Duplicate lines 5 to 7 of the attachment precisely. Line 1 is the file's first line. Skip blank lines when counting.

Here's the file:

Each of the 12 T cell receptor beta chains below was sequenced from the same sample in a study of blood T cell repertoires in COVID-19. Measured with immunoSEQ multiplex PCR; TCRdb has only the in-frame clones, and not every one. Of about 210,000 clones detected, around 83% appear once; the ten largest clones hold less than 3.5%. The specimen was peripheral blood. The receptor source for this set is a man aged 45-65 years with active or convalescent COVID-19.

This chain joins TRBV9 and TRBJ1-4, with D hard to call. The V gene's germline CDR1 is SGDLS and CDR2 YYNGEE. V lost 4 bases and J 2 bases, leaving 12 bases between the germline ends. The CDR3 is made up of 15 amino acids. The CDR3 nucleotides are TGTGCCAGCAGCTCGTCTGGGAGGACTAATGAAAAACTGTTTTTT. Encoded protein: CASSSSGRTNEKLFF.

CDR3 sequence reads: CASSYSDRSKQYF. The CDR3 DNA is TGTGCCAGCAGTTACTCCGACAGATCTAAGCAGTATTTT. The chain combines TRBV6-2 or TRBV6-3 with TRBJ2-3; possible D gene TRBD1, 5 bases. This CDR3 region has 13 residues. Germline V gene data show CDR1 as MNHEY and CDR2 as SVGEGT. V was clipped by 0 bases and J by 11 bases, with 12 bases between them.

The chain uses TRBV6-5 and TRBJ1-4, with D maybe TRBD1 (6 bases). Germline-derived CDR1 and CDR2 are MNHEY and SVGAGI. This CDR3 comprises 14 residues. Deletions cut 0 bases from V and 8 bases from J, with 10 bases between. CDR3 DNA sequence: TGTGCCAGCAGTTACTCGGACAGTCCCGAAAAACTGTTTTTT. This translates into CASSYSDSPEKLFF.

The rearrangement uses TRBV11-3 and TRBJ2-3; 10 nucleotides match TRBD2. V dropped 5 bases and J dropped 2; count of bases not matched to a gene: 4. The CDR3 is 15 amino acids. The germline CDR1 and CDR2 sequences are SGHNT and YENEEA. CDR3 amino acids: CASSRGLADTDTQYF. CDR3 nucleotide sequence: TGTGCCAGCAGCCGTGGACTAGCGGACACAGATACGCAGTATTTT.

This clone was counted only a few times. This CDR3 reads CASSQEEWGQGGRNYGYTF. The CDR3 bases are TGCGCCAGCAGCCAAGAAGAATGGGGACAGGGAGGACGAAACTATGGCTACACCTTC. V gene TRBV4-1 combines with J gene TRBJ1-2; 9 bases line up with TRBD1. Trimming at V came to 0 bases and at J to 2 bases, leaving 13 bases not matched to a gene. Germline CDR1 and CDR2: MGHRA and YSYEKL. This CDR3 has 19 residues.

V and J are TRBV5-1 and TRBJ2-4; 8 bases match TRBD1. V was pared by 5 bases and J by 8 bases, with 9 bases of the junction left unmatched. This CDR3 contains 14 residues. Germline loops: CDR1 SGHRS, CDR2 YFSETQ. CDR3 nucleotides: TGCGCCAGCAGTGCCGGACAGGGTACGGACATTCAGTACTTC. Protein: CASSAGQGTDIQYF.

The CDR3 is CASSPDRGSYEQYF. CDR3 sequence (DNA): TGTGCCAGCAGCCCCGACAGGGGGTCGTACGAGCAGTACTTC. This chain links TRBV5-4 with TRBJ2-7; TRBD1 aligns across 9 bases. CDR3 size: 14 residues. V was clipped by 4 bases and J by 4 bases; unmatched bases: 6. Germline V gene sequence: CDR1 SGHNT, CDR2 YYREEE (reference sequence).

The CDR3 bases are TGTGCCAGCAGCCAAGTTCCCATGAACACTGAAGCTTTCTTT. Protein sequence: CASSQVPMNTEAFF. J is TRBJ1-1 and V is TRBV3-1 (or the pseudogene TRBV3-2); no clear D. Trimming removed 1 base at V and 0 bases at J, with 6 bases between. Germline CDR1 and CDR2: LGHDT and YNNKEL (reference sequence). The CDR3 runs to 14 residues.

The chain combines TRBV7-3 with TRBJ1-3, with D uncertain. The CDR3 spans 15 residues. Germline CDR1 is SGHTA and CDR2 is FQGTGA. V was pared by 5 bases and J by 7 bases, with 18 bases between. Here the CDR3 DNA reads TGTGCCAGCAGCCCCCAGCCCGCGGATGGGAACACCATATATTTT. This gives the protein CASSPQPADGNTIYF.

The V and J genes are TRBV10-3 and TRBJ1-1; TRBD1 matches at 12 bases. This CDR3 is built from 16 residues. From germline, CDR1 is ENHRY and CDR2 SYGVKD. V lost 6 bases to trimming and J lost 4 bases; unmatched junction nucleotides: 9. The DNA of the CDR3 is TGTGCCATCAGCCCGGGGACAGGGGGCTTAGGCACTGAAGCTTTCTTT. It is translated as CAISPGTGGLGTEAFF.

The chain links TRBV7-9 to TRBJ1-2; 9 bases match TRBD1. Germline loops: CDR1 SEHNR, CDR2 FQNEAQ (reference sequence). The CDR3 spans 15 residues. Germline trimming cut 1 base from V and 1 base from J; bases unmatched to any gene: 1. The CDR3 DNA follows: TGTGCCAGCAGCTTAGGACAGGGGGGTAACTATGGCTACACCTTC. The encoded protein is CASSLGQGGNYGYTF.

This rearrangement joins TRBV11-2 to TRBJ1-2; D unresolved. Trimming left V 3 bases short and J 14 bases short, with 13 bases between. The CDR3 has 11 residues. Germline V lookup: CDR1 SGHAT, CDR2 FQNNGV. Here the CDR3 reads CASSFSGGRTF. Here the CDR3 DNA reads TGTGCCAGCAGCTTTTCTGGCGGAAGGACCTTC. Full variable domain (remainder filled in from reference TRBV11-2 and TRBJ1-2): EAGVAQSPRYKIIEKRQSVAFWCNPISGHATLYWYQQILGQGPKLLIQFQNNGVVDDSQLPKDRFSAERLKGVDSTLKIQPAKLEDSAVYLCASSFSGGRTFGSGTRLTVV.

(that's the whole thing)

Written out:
The rearrangement uses TRBV11-3 and TRBJ2-3; 10 nucleotides match TRBD2. V dropped 5 bases and J dropped 2; count of bases not matched to a gene: 4. The CDR3 is 15 amino acids. The germline CDR1 and CDR2 sequences are SGHNT and YENEEA. CDR3 amino acids: CASSRGLADTDTQYF. CDR3 nucleotide sequence: TGTGCCAGCAGCCGTGGACTAGCGGACACAGATACGCAGTATTTT.

This clone was counted only a few times. This CDR3 reads CASSQEEWGQGGRNYGYTF. The CDR3 bases are TGCGCCAGCAGCCAAGAAGAATGGGGACAGGGAGGACGAAACTATGGCTACACCTTC. V gene TRBV4-1 combines with J gene TRBJ1-2; 9 bases line up with TRBD1. Trimming at V came to 0 bases and at J to 2 bases, leaving 13 bases not matched to a gene. Germline CDR1 and CDR2: MGHRA and YSYEKL. This CDR3 has 19 residues.

V and J are TRBV5-1 and TRBJ2-4; 8 bases match TRBD1. V was pared by 5 bases and J by 8 bases, with 9 bases of the junction left unmatched. This CDR3 contains 14 residues. Germline loops: CDR1 SGHRS, CDR2 YFSETQ. CDR3 nucleotides: TGCGCCAGCAGTGCCGGACAGGGTACGGACATTCAGTACTTC. Protein: CASSAGQGTDIQYF.